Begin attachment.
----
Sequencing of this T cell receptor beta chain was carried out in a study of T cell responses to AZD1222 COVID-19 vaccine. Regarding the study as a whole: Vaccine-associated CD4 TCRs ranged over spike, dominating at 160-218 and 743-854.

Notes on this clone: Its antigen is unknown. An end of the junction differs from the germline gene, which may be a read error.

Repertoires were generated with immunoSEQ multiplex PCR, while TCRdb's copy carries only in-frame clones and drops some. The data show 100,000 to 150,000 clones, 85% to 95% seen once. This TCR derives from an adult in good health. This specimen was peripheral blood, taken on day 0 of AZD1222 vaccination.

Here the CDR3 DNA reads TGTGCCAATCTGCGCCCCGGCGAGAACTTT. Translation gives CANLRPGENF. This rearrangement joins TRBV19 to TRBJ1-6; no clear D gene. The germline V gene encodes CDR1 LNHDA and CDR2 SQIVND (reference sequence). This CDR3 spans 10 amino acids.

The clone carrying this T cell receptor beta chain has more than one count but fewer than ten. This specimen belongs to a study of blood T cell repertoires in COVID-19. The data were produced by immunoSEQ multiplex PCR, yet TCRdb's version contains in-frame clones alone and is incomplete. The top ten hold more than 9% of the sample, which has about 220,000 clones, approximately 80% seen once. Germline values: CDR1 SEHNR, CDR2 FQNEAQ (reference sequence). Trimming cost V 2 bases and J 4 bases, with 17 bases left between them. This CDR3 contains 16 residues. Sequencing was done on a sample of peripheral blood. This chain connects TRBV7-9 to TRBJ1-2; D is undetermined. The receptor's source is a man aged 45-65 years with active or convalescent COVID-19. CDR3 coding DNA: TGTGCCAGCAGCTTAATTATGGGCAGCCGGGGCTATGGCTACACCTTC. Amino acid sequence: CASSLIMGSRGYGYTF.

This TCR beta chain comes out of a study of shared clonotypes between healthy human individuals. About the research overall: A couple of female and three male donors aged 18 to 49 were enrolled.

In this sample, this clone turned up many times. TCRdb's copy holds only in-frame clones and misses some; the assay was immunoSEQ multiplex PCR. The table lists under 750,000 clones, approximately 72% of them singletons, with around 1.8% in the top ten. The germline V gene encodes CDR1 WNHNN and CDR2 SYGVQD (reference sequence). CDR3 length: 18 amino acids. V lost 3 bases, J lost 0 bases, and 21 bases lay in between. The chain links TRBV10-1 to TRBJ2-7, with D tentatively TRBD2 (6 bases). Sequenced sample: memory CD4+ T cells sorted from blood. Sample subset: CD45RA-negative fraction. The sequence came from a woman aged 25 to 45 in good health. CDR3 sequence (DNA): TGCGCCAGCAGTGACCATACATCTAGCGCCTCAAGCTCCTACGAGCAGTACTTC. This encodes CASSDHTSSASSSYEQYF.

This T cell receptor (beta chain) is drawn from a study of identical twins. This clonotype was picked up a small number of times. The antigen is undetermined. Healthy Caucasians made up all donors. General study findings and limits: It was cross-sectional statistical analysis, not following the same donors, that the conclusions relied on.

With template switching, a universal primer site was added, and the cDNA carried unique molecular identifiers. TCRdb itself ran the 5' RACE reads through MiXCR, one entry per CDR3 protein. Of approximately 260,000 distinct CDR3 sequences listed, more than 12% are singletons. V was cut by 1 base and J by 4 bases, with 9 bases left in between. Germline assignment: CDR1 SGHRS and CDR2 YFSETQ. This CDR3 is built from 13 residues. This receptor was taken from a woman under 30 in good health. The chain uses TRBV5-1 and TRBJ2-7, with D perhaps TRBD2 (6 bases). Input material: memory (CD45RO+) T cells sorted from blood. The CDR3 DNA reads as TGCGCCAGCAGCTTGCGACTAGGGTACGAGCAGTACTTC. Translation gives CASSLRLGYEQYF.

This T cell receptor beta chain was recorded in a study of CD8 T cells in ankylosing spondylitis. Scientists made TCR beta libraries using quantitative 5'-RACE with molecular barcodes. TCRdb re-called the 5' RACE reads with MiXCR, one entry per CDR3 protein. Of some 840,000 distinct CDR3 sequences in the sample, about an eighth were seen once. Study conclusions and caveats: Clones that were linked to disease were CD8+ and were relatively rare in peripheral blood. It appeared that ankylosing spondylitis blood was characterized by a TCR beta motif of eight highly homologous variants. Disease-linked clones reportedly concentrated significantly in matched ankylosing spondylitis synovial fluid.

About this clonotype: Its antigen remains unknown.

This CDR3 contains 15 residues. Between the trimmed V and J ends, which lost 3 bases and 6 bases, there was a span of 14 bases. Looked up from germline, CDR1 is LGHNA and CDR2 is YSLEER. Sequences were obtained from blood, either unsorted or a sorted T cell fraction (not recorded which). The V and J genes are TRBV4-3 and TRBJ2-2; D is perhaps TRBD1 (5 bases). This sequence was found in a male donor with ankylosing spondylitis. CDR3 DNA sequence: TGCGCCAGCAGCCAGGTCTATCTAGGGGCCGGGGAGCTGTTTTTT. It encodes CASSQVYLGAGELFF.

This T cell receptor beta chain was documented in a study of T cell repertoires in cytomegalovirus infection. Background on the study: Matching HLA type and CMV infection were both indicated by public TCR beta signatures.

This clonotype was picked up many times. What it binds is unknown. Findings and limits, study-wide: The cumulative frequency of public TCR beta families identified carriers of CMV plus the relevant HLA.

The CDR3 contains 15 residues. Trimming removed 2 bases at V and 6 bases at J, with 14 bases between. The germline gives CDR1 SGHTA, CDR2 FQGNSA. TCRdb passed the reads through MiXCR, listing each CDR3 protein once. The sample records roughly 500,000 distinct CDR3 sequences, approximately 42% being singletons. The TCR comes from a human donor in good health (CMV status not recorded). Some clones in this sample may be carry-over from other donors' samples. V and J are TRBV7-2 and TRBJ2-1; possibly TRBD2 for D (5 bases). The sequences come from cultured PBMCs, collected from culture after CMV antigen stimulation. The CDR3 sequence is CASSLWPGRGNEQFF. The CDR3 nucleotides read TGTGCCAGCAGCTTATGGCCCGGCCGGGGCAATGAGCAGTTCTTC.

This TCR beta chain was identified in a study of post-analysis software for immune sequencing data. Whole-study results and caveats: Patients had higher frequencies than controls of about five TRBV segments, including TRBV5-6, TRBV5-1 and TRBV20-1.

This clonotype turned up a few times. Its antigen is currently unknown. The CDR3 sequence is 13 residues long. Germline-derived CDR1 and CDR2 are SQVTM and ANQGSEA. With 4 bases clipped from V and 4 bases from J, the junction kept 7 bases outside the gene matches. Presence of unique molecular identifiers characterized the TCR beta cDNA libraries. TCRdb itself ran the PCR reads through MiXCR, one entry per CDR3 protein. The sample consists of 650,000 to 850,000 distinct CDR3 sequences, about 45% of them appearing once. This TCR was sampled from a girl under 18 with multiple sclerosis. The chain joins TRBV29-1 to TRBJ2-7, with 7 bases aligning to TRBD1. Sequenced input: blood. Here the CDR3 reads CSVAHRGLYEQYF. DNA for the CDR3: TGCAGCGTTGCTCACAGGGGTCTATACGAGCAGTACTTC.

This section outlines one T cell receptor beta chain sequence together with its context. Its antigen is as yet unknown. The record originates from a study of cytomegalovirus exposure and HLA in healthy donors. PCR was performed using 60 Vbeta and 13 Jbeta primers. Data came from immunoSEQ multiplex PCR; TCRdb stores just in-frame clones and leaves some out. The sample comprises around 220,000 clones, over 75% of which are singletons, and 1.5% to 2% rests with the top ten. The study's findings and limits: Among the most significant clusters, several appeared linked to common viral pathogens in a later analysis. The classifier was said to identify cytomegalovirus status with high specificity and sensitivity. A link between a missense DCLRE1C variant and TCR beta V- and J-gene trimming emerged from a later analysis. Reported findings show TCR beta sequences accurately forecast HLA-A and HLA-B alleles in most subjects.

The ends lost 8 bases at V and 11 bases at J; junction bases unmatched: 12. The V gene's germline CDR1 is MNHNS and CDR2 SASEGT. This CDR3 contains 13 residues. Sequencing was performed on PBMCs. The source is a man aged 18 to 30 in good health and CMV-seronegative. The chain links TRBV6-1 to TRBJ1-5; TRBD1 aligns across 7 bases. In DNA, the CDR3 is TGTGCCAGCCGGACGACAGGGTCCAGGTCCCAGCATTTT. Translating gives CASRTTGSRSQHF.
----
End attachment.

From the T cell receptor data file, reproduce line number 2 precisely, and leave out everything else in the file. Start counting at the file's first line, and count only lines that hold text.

Notes on this clone: Its antigen is unknown. An end of the junction differs from the germline gene, which may be a read error.